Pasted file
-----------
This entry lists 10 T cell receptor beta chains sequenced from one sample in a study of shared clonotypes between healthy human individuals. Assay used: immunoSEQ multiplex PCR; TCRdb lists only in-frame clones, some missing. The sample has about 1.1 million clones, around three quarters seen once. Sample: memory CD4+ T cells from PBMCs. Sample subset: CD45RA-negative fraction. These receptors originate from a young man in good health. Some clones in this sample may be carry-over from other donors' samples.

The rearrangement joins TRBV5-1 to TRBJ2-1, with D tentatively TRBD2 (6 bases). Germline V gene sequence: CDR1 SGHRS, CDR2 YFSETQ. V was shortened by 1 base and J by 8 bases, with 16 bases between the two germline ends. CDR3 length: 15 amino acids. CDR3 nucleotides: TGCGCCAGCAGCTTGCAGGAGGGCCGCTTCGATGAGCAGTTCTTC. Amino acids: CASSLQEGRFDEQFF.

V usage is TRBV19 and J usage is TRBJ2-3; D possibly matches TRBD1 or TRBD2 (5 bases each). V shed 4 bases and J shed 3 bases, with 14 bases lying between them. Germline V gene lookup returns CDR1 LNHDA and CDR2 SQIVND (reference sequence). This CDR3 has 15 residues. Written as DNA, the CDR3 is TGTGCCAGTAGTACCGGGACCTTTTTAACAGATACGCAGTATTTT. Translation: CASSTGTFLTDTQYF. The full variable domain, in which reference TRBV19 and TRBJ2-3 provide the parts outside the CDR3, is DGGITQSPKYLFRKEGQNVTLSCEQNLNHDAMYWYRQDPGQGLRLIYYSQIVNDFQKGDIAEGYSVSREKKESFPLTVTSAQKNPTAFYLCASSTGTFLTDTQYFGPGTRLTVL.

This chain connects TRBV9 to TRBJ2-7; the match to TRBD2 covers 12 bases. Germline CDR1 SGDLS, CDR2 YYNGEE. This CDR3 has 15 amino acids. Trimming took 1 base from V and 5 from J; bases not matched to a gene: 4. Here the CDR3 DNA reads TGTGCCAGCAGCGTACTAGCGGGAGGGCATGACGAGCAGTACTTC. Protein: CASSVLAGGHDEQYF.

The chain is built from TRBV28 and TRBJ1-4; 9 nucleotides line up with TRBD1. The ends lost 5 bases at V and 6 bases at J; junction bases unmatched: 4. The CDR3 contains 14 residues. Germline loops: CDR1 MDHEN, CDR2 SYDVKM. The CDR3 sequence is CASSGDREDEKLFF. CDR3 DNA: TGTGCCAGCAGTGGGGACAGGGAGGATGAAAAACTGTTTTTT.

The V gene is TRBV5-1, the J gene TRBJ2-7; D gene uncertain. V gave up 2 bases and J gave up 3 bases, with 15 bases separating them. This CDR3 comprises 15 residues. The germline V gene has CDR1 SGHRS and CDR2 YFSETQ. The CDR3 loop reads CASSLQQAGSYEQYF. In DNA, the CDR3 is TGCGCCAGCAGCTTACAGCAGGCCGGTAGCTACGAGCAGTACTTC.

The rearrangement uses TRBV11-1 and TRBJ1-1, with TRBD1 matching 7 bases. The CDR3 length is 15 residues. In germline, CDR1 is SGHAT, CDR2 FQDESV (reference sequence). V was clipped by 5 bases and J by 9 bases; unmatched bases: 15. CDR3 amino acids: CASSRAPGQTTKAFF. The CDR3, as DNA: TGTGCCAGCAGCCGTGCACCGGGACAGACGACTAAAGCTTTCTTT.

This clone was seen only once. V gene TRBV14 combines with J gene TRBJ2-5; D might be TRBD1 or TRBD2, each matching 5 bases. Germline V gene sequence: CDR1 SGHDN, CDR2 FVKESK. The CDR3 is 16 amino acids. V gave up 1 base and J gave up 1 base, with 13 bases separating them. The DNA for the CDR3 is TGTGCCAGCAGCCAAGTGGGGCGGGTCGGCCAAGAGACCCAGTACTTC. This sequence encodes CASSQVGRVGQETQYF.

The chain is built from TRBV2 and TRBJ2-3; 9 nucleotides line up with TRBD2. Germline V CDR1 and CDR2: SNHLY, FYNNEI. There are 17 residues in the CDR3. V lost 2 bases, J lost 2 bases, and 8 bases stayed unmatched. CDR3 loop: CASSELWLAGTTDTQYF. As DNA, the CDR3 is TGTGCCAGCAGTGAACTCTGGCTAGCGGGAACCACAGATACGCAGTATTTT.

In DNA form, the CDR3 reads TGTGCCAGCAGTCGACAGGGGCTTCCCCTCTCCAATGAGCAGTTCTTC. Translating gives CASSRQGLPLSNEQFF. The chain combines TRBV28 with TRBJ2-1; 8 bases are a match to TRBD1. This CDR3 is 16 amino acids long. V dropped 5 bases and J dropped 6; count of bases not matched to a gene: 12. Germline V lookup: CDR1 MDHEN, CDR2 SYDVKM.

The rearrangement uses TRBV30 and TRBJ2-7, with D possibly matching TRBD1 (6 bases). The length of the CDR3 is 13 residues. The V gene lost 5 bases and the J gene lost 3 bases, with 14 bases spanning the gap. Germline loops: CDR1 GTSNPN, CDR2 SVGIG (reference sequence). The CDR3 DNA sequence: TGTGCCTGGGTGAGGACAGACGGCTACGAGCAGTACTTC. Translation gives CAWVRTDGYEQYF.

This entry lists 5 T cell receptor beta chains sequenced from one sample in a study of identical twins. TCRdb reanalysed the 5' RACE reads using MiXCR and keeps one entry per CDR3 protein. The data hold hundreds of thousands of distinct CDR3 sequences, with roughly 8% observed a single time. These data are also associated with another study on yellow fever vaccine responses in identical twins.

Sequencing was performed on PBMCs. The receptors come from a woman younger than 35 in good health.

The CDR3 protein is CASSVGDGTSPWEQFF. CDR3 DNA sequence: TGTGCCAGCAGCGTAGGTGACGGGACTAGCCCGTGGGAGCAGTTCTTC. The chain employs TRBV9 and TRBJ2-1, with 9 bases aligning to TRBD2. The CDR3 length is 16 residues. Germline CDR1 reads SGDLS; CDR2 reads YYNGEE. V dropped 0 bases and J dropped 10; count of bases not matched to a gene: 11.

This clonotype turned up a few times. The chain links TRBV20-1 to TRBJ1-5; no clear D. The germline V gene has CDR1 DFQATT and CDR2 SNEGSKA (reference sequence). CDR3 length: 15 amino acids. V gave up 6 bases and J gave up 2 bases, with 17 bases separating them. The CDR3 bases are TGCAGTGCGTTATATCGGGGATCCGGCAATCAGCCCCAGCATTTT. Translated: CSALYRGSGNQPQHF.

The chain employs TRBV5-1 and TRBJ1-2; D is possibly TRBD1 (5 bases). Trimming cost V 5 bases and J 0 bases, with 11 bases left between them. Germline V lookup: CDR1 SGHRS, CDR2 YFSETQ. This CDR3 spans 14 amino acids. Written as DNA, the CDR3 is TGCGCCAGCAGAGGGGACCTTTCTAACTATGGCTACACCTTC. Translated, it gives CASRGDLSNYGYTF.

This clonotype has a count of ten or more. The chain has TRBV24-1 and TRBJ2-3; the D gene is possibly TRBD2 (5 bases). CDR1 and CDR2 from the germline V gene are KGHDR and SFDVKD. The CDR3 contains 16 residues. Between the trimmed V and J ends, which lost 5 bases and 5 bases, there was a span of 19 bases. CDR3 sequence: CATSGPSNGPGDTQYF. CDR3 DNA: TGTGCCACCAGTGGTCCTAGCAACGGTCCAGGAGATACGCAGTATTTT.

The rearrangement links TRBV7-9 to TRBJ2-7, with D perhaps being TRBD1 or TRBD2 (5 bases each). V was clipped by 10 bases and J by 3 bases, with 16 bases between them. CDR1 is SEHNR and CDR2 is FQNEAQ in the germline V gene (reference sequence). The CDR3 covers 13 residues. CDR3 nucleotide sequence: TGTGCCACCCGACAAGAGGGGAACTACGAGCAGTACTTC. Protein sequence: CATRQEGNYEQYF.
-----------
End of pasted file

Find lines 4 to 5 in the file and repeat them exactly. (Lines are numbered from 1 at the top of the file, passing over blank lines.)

This chain connects TRBV9 to TRBJ2-7; the match to TRBD2 covers 12 bases. Germline CDR1 SGDLS, CDR2 YYNGEE. This CDR3 has 15 amino acids. Trimming took 1 base from V and 5 from J; bases not matched to a gene: 4. Here the CDR3 DNA reads TGTGCCAGCAGCGTACTAGCGGGAGGGCATGACGAGCAGTACTTC. Protein: CASSVLAGGHDEQYF.

The chain is built from TRBV28 and TRBJ1-4; 9 nucleotides line up with TRBD1. The ends lost 5 bases at V and 6 bases at J; junction bases unmatched: 4. The CDR3 contains 14 residues. Germline loops: CDR1 MDHEN, CDR2 SYDVKM. The CDR3 sequence is CASSGDREDEKLFF. CDR3 DNA: TGTGCCAGCAGTGGGGACAGGGAGGATGAAAAACTGTTTTTT.